RHONE-POULENC’s TOPSELLING PRODUCT IS NSAID KETOPROFEN WITH$150 MIL. IN SALES IN 1989; OTC VERSION IS UNDER DEVELOPMENT BY RHONE FOR PAIN RELIEF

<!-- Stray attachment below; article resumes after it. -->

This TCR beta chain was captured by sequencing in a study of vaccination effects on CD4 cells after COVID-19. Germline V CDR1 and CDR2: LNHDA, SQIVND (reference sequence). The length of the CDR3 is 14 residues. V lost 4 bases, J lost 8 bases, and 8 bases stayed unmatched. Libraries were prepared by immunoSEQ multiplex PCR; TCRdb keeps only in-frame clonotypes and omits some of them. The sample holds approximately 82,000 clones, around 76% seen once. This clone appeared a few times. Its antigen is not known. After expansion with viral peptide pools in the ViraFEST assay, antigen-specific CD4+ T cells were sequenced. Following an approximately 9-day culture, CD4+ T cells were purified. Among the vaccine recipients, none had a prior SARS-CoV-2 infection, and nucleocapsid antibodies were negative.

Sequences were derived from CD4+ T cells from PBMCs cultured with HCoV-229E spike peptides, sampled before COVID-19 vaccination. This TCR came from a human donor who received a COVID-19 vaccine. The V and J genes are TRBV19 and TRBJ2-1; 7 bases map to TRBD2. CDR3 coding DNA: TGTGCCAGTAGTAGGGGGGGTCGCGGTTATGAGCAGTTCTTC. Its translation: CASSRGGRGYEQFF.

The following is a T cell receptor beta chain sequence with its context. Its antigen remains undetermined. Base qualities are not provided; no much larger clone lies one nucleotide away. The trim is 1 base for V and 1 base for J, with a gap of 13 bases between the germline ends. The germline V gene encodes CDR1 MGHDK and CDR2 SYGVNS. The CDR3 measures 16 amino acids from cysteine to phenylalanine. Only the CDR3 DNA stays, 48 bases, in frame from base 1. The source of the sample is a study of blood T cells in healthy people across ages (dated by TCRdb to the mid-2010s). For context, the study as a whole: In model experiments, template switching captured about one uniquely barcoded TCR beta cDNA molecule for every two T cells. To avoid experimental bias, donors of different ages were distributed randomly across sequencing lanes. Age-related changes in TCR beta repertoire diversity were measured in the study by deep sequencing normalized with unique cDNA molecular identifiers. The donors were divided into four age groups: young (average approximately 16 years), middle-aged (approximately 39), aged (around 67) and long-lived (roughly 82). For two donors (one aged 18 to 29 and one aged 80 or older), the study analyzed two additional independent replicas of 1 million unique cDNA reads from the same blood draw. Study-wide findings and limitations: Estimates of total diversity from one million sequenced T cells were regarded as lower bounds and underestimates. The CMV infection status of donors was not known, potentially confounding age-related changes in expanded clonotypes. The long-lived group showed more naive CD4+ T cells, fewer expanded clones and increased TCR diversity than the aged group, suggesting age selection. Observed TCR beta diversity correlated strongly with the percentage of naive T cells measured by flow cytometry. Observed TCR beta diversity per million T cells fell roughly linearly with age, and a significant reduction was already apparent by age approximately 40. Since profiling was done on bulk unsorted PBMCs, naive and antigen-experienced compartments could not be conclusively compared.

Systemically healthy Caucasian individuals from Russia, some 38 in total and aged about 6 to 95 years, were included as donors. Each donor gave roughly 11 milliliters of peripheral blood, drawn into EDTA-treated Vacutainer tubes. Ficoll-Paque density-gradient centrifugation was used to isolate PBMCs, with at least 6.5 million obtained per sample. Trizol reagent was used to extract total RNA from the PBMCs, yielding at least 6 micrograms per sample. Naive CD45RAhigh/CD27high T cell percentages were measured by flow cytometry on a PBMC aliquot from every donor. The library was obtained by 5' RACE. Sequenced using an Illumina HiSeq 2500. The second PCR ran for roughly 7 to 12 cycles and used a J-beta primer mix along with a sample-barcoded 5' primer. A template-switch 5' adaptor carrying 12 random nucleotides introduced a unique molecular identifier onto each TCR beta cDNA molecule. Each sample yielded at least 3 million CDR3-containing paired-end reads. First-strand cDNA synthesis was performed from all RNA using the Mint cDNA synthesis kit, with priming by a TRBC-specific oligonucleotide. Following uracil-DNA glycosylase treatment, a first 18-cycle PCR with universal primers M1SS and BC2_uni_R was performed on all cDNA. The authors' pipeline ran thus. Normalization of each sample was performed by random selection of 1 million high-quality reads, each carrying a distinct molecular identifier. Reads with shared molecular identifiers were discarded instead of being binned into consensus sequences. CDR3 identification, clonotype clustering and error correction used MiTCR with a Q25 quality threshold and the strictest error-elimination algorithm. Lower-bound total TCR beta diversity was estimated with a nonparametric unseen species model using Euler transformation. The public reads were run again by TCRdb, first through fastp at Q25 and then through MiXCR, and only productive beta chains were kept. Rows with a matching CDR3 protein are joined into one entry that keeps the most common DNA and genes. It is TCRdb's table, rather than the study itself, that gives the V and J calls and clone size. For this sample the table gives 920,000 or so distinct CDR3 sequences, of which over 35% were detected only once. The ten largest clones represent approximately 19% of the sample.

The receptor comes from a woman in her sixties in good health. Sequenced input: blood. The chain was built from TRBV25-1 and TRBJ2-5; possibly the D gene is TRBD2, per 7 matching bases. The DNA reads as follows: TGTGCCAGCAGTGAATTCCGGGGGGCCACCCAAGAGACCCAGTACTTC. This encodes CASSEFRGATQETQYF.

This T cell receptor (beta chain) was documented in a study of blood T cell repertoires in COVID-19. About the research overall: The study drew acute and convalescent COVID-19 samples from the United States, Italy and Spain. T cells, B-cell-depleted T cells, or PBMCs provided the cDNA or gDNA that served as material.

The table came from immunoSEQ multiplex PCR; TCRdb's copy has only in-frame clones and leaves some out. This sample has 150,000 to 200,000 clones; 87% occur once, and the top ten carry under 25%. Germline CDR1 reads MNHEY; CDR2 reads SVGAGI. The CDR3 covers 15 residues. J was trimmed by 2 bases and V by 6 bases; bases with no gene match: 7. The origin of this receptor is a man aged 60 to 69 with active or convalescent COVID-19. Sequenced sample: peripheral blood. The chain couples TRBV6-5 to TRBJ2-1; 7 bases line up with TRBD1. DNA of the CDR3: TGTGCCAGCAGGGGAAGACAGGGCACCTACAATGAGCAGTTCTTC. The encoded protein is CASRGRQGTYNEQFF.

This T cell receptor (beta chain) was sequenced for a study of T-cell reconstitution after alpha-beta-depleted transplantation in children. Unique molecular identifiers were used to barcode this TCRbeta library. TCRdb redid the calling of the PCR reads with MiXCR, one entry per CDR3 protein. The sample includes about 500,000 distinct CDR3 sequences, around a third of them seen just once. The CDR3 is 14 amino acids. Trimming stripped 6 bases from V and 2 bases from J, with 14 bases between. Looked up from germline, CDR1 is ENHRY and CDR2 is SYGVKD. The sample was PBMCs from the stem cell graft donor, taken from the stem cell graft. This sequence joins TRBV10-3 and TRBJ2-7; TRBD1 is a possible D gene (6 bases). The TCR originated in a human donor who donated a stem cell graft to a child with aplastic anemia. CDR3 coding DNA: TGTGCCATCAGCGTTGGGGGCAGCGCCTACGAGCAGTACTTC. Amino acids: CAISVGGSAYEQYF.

Rhone-Poulenc's largest selling prescription drug over the last three years is the nonsteroidal anti-inflammatory agent ketoprofen, which generated sales of approximately $150 mil. worldwide in 1989 and accounted for about 8.7% of Rhone's total pharmaceutical sales volume. Ketoprofen sales have grown at a rate of "over 10% per year for the last five years" and are expected to be a major contributor to sales in the future, the company said in a recent filing with the U.S. Securities and Exchange Commission related to the French company's proposed acquisition of Rorer. Despite the product patent having expired in 1988 in most major markets, the NSAID retains "sufficient" protection in the form of process and/or slow release formulation patents, according to Rhone-Poulenc. Rhone-Poulenc characterized ketoprofen's "key advantage" as its relative safety. The company noted that among the "numerous" new ketoprofen formulations in development is an OTC version of the NSAID for pain relief. In the U.S., prescription ketoprofen is licensed to Wyeth-Ayerst, which has marketed the drug since 1986 under the brandname Orudis. Currently available in t.i.d. and q.i.d. forms, a supplemental NDA is pending for a once-a-day form, which would be marketed as Oruvail. Ketoprofen is sold in other countries under a variety of names, including Profenid and Keduril. The NSAID was licensed in Japan last year by a joint venture of Chugai, Hokuriku Kissei and other companies. * The Rhone-Poulenc tender offer statement, which was mailed out to Rorer shareholders on March 16, provides a unique glimpse into the largest of the French pharmaceutical companies. Rhone-Poulenc commenced its tender offer on the same day for approximately 21.6 mil. Rorer common shares at $78 a share following the signing of a definitive merger agreement on March 12 ("The Pink Sheet" March 19, p. 15). Wyeth-Ayerst also licenses Sectral, the beta blocker acebutolol, for sale in the U.S. and Canada, as well as the prescription antihistamine Phenergan (promethazine). An NDA for Sectral is pending at FDA. A "mature" beta blocker, Sectral had 1989 global sales (excluding revenues from royalties) of about$65 mil. Rhone, however, is predicting possible European growth from the launch of a slow-release formulation in France that is slated for late this year. 1992 could mark a sea change in how Rhone-Poulenc markets prescription products in the U.S. The company's options are now constrained by licensing agreements, which have, to date, comprised Rhone's only American drug presence. However, in 1992 the first of the 15-year agreements begin to expire. Eight therapeutic categories contribute 86% of Rhone-Poulenc pharmaceutical sales: anti-infectives/anti-parasitics (24%); cardiovasculars (21%); "anti-rheumatics" (10%); psychotropics (9%); analgesics and anesthetics (7%); "digestants" (6%); anti-allergy products (5%) and anti-cancer drugs (4%). Flagyl (metronidazole), along with Orudis, is a key Rhone-Poulenc drug with international distribution. Searle has marketed the drug in the U.S. under the same brand name. Its licensing agreement expires in 1991. The tender offer statement also notes a licensing agreement with Kendall McGaw for an I.V. formulation. Recently, the drug has begun to face generic competition. Rhone-Poulenc's sales of Flagyl peaked in 1987 at FF 530 mil. (about$88 mil. in 1989 dollars). Last year, direct sales were approximately $70.8 mil. worldwide. Metronidazole's sales have "been relatively stable" lately, Rhone noted. The drug, which started off as an antiparasitic agent, is now used as a treatment for anaerobic infections and is sold primarily to hospitals in Western Europe and developing countries. Rhone-Poulenc's other principal anti-infectives include Rovamycine (the macrolide spiramycine) and Peflacine (the quinolone pefloxacine). Combined sales last year for the two were about $97 mil. The company is forecasting that Rovamycine sales in the long-run will get a boost from a new "lyophilisated" formulation for adults and children that creates a tablet that dissolves quickly without additional liquid. Rovamycine, one of two Rhone-Poulenc drugs in development in the U.S., is in Phase III clinicals as an orphan drug for treating chronic cryptosporidiosis in immunodeficient patients. The other drug in development in this country is the low molecular weight anti-thrombotic enoxaparin. Enoxaparin, used in injectable form in hospitals following surgery and as an outpatient treatment in follow-up therapy, was launched in France in late 1987. It is currently marketed in Western Europe as Clexane and, the SEC filing states, is expected to be introduced in North America and Japan in the "early to mid-1990s." Enoxaparin's 1989 sales were about $58 mil., mainly from the French market. The cerebral vasodilator Sermion, the macrolide antibiotic Josacine and Captolane/Captea (captopril) are in-licensed to the French market. The analgesic Doliprane and the anti-anginal product Risordan are considered to be "of more limited strategic long-term importance" because of the unlikeliness that their international markets can be expanded, Rhone-Poulenc noted. * Other Rhone-Poulenc pharmaceutical products include the benzodiazepine hypnotic Imovane (zopiclone), which had 1989 sales of about $22 mil., and Pentacarinat (pentamidine isethionate) for Pneumocystis carinii pneumonia, which is now being introduced internationally outside the U.S. A nebulized version is currently being launched in Europe and Japan. The proposed addition of Rorer to Rhone-Poulenc's health care operations adds nearly $1.2 bil. in 1989 sales to Rhone-Poulenc's $1.9 bil. in prescription drug sales (12.116 bil. French Francs; FF6 = $1). Most importantly, Rhone-Poulenc adds a major U.S. presence and established operations in Japan to its strong position in Europe, where it is among the top five prescription drug companies. Profiling its pharmaceutical business in the SEC filing, Rhone-Poulenc reported that health care sales last year grew a healthy 16.7% from 1988 to $2.02 bil., with 9.4% of the increase from volume gains, 5.4% from acquisitions and 1.2% attributable to price increases. Operating margins totaled FF1.54 bil., or $257 mil., and improved at an even faster rate than sales, up some 41% over 1988. While prescription drugs contribute the lion's share of sales, the segment also includes a European OTC business, nutritional/dietetic products and bulk pharmaceutical and other chemicals. Rhone's OTC business sells more than 20 brands, concentrated in multivitamin supplements, cough/cold products and digestive enhancers, the last of which are especially popular in Germany. Sales in 1989 from the OTC business were about $111 mil. Nutritional/dietetic product sales were about $63 mil. with 30% of segment sales from Gerble wheat germ-based food supplements. Bulk pharmaceutical and chemical sales were $128 mil. Reflecting Rhone's current European character, France accounted for 47.1% of the company's health care sales (roughly$1.4 bil.), followed by the rest of Western Europe, with nearly 28% of total sales. The U.S. and Canada accounted for 4% of sales in 1989 (roughly $81 mil.). In descending order of geographic contributors to Rhone-Poulenc's coffers in 1989 were Africa (7.6%), Asia, excluding Japan (7.2%) South and Central America (5%), North American and Australasia (Australia, New Zealand and South Africa), which contributed 1.5% of sales. Except for the recent ketoprofen joint venture licensing agreement in Japan, Rhone currently lacks a Japanese presence. Rorer, on the other hand, has operated independently in Japan since 1979. Rhone-Poulence has a number of drugs in development and spends more than 15% of its pharmaceutical sales on R&D. The company's 1989 R&D budget was about $285 mil. Ongoing projects are focused on areas including central nervous system disorders such as schizophrenia, neuronal degeneration and depression; cardiovasculars and anti-infectives for septicemias. The offer is contingent upon a number of conditions being met: the tendering of approximately 32.4 mil. Rorer shares, Rorer shareholders okaying the "opt out" amendment in the company's articles of incorporation; Rhone-Poulenc completing a restructuring and consolidation of its health care business; and the companies' health care subsidiaries completing financing agreements for an aggregate of $1.6 bil. The merger of the two health care operations, to be called Rhone-Poulenc Rorer, Inc. and headed by Chairman, President and CEO Robert Cawthorn, will put the firm into the ranks of the top 10 research-based pharmaceutical companies, with worldwide sales in excess of $3 bil. annually. The companies anticipate closing the deal by the end of June, a short six months after the deal was made public Jan. 18.